Intel provides generic versions of drivers for general purposes.
Your computer manufacturer may have altered the features, incorporated customizations, or made other changes to your driver.
Intel recommends you contact your computer manufacturer for the latest system specific updates and technical support information.
As always, we'll note that firmware updates are generally non-destructive, but can sometimes adversely affect your data.
While these Intel updates will specify if they are destructive, step number one with updating firmware is always to backup important data just to be safe.
Having completed this step, it was time for us to move on to running the client.
Intel consistently releases firmware updates to their SSDs just as others in the space to correct issues that may arise with operation, and perhaps more importantly for consumers, to occasionally deliver even greater performance and reliability to their SSDs.
Intel has an advantage in the space by engineering some of their components in-house such as their NAND and enterprise controllers, and when you couple this with their vast industry knowledge, experience and their IP (intellectual property), Intel is a robust machine for producing SSDs.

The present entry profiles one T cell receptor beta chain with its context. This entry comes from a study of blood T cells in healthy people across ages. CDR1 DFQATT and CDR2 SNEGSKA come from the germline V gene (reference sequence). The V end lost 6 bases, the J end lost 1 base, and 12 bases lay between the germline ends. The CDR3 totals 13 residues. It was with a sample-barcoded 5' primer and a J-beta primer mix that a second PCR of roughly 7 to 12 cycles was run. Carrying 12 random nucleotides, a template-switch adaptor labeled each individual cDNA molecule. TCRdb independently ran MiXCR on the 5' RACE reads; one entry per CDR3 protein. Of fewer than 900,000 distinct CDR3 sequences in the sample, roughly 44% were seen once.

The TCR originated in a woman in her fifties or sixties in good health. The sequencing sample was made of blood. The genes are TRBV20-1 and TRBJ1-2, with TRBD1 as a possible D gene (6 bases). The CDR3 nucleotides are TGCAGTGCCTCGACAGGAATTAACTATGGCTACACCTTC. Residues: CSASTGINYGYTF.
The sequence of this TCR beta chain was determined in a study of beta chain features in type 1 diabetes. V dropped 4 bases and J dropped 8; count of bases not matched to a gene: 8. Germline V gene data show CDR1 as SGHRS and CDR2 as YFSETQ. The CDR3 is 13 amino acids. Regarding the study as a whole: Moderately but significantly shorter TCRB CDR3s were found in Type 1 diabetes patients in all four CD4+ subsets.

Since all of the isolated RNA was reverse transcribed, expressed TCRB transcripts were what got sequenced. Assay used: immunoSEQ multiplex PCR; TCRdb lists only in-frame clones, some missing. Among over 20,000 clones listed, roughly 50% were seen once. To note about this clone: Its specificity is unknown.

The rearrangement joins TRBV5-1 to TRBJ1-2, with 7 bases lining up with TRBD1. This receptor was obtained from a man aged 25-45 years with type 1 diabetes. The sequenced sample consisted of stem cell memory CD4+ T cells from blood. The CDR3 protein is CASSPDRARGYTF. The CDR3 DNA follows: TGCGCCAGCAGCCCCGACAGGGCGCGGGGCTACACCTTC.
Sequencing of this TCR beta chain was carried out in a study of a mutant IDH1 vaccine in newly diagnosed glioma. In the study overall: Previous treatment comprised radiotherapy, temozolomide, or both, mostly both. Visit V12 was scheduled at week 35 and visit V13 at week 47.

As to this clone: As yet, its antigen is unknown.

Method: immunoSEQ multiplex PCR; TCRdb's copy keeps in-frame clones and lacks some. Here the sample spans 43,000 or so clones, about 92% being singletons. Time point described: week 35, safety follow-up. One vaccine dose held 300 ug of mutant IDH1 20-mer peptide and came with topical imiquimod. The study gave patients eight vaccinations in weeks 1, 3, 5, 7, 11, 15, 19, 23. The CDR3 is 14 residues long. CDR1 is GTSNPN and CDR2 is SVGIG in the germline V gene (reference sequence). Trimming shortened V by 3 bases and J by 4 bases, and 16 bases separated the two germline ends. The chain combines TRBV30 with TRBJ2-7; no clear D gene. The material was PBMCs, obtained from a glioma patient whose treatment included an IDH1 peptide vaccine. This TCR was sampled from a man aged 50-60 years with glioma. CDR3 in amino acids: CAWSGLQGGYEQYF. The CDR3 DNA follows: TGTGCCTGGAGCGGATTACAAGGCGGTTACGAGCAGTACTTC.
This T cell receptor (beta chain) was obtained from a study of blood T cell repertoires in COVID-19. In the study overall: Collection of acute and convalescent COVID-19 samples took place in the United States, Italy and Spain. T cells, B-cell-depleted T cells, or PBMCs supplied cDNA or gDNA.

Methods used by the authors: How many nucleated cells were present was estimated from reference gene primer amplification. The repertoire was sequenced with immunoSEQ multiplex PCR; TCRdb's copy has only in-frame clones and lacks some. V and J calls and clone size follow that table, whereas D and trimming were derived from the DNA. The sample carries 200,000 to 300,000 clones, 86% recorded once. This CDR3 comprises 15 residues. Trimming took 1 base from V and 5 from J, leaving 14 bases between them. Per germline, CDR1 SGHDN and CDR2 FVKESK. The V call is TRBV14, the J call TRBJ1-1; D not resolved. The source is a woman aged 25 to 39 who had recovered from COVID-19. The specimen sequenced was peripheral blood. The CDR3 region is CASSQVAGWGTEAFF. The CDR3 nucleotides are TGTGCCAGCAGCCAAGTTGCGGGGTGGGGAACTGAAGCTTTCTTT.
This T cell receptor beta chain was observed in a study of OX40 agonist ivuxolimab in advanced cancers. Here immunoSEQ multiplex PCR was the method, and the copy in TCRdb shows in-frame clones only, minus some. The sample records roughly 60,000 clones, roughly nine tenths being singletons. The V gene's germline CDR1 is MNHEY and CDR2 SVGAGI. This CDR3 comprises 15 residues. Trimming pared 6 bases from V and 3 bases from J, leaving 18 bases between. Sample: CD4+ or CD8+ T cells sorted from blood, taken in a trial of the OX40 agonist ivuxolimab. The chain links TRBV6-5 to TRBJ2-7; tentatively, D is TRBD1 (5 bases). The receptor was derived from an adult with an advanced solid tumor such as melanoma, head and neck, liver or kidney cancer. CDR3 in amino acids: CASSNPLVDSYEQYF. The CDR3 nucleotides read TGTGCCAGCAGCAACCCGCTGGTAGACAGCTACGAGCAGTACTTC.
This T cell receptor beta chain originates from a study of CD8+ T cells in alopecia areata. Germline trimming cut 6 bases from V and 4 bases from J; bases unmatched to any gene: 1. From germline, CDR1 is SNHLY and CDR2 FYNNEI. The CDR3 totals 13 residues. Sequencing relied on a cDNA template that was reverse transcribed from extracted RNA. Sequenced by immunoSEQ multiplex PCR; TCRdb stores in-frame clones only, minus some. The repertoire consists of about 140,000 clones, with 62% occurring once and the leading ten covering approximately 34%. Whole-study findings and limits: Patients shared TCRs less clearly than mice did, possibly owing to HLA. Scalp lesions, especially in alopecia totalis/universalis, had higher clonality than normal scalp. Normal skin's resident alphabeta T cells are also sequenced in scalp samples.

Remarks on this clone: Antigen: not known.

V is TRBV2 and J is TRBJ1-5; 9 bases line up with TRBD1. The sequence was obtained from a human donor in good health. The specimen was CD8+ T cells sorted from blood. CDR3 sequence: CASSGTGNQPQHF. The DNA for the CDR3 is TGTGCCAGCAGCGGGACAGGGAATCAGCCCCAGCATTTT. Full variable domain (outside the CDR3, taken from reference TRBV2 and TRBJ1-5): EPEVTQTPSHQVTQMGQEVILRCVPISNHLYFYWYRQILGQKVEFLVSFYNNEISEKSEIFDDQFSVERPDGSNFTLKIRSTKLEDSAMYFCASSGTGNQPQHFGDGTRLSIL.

Almost all of those SSDs can be upgraded with a single application that Intel provides here called the Intel SSD Toolbox.
With it, users can update the Intel SSD 520, Intel SSD 335, Intel SSD 330 or pretty much any other SSD they offer.
For the purposes of this guide, we're updating an Intel SSD 335 Series.
We downloaded the Intel SSD Toolbox, and got started.
If you select an Intel SSD, you can utilize the Intel SSD Optimizer, perform diagnostic scans, run the firmware updates and execute a Secure Erase.(However, in Windows 8 and Windows Server 2012, Intel doesn't support Secure Erase.) There is an icon that pops up on the Firmware Update button if an update is available, as seen above.
Now, at this point, we had already backed up our data onto another SSD.